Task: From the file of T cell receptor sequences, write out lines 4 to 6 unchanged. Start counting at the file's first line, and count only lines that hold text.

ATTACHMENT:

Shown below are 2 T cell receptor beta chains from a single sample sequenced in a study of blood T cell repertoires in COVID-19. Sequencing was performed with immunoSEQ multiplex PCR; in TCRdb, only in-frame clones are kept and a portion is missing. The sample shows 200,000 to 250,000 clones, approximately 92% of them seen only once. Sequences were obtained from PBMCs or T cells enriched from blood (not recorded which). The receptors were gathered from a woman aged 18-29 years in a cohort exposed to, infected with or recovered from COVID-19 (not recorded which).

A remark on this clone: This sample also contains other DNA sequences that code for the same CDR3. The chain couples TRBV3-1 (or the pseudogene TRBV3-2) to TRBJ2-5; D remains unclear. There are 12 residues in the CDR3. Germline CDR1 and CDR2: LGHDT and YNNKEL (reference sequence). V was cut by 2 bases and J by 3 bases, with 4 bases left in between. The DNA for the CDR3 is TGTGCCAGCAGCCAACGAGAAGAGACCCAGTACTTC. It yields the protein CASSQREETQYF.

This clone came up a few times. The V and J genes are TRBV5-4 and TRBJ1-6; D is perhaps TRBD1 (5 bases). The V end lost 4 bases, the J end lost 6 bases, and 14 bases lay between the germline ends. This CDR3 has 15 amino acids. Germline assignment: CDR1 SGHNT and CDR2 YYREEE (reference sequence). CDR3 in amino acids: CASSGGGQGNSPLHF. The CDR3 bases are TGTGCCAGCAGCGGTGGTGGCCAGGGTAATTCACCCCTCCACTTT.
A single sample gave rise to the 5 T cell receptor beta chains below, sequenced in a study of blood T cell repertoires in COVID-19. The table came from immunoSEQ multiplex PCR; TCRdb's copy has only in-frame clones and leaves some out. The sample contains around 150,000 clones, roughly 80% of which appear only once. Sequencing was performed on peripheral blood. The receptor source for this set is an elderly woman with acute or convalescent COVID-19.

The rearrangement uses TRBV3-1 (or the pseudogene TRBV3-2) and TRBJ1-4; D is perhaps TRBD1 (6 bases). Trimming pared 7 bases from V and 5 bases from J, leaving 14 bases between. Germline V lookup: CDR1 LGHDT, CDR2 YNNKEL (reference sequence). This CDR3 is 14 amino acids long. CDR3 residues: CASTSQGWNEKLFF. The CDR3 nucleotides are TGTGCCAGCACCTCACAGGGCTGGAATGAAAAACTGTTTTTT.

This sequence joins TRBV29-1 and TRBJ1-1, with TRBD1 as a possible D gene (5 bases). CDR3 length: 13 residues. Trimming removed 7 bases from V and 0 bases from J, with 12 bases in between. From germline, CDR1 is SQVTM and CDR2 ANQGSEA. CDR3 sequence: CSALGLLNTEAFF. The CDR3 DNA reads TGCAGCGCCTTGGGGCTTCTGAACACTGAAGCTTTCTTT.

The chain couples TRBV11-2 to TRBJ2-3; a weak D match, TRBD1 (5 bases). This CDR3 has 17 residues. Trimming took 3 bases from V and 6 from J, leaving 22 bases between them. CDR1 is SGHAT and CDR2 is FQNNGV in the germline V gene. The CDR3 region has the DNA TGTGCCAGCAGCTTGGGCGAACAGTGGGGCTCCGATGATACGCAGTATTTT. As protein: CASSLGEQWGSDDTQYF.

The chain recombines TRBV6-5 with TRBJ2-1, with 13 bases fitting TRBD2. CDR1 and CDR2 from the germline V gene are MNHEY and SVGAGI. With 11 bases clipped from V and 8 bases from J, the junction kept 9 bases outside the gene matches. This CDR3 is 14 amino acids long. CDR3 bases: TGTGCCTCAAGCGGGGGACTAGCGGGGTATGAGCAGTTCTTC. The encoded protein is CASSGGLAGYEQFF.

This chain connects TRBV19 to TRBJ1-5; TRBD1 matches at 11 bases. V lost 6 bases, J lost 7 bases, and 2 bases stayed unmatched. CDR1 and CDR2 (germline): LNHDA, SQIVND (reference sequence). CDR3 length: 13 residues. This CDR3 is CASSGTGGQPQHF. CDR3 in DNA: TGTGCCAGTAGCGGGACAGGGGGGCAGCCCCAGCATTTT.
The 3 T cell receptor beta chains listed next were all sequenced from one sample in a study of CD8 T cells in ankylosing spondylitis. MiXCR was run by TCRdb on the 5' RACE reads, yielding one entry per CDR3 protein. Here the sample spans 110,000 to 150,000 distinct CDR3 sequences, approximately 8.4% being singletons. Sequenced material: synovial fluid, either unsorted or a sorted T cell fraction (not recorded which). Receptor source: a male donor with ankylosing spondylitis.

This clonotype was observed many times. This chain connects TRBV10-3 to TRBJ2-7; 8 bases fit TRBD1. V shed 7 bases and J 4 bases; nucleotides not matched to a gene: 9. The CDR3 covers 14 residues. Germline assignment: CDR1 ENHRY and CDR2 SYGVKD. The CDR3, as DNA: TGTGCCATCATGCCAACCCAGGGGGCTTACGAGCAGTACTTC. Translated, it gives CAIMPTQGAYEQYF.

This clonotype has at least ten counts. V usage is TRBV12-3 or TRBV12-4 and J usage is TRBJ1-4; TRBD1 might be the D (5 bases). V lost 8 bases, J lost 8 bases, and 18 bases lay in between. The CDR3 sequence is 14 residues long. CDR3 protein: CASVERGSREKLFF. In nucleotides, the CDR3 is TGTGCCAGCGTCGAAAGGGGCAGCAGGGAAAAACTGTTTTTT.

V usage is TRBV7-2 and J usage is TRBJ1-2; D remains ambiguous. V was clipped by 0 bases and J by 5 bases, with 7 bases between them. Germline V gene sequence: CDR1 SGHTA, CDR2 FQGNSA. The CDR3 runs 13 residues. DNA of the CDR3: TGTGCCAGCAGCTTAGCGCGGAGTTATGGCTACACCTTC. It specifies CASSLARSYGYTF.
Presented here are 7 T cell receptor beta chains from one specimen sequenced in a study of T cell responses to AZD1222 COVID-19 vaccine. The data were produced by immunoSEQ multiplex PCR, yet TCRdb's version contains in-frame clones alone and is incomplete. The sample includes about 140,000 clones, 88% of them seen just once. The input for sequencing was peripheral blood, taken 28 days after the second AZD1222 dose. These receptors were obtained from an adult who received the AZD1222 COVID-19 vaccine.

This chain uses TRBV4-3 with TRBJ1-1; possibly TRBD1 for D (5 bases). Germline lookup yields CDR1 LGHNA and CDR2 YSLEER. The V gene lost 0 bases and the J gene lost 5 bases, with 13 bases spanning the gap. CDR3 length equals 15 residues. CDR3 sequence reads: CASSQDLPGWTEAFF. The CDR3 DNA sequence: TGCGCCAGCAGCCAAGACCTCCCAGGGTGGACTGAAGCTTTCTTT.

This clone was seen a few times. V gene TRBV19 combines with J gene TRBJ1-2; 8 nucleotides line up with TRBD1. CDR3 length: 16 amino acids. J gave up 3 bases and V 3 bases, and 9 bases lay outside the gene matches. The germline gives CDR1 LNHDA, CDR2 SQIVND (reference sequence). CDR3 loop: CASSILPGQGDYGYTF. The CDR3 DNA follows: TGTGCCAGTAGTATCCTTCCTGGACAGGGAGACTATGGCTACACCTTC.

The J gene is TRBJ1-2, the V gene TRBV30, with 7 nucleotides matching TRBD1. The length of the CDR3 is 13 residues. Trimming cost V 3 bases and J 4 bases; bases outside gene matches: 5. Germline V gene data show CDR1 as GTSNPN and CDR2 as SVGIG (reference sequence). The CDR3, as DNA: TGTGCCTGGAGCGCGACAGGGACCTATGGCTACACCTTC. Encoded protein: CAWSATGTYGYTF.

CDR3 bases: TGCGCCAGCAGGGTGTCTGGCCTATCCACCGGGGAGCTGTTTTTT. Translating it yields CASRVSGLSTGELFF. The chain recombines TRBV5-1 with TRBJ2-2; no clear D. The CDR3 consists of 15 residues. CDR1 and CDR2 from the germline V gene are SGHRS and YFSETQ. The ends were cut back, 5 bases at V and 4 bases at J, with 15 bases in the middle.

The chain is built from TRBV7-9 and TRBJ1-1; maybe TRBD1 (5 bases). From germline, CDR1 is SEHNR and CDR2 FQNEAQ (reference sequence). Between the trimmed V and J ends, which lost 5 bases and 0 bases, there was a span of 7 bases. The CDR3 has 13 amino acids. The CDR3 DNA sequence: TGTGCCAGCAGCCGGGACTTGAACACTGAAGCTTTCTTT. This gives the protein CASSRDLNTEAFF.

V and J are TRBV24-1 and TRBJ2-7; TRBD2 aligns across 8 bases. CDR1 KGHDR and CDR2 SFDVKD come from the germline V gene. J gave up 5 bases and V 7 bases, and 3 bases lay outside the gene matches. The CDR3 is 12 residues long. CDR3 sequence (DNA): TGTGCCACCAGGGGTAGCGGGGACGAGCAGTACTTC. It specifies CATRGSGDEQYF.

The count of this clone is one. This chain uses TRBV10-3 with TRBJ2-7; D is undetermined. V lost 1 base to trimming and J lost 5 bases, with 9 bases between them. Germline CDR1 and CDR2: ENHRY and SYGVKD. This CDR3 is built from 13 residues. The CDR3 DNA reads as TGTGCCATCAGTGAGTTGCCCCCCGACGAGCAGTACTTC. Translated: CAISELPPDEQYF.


A single sample gave rise to the 5 T cell receptor beta chains below, sequenced in a study of blood T cell repertoires in COVID-19. The table came from immunoSEQ multiplex PCR; TCRdb's copy has only in-frame clones and leaves some out. The sample contains around 150,000 clones, roughly 80% of which appear only once. Sequencing was performed on peripheral blood. The receptor source for this set is an elderly woman with acute or convalescent COVID-19.

The rearrangement uses TRBV3-1 (or the pseudogene TRBV3-2) and TRBJ1-4; D is perhaps TRBD1 (6 bases). Trimming pared 7 bases from V and 5 bases from J, leaving 14 bases between. Germline V lookup: CDR1 LGHDT, CDR2 YNNKEL (reference sequence). This CDR3 is 14 amino acids long. CDR3 residues: CASTSQGWNEKLFF. The CDR3 nucleotides are TGTGCCAGCACCTCACAGGGCTGGAATGAAAAACTGTTTTTT.

This sequence joins TRBV29-1 and TRBJ1-1, with TRBD1 as a possible D gene (5 bases). CDR3 length: 13 residues. Trimming removed 7 bases from V and 0 bases from J, with 12 bases in between. From germline, CDR1 is SQVTM and CDR2 ANQGSEA. CDR3 sequence: CSALGLLNTEAFF. The CDR3 DNA reads TGCAGCGCCTTGGGGCTTCTGAACACTGAAGCTTTCTTT.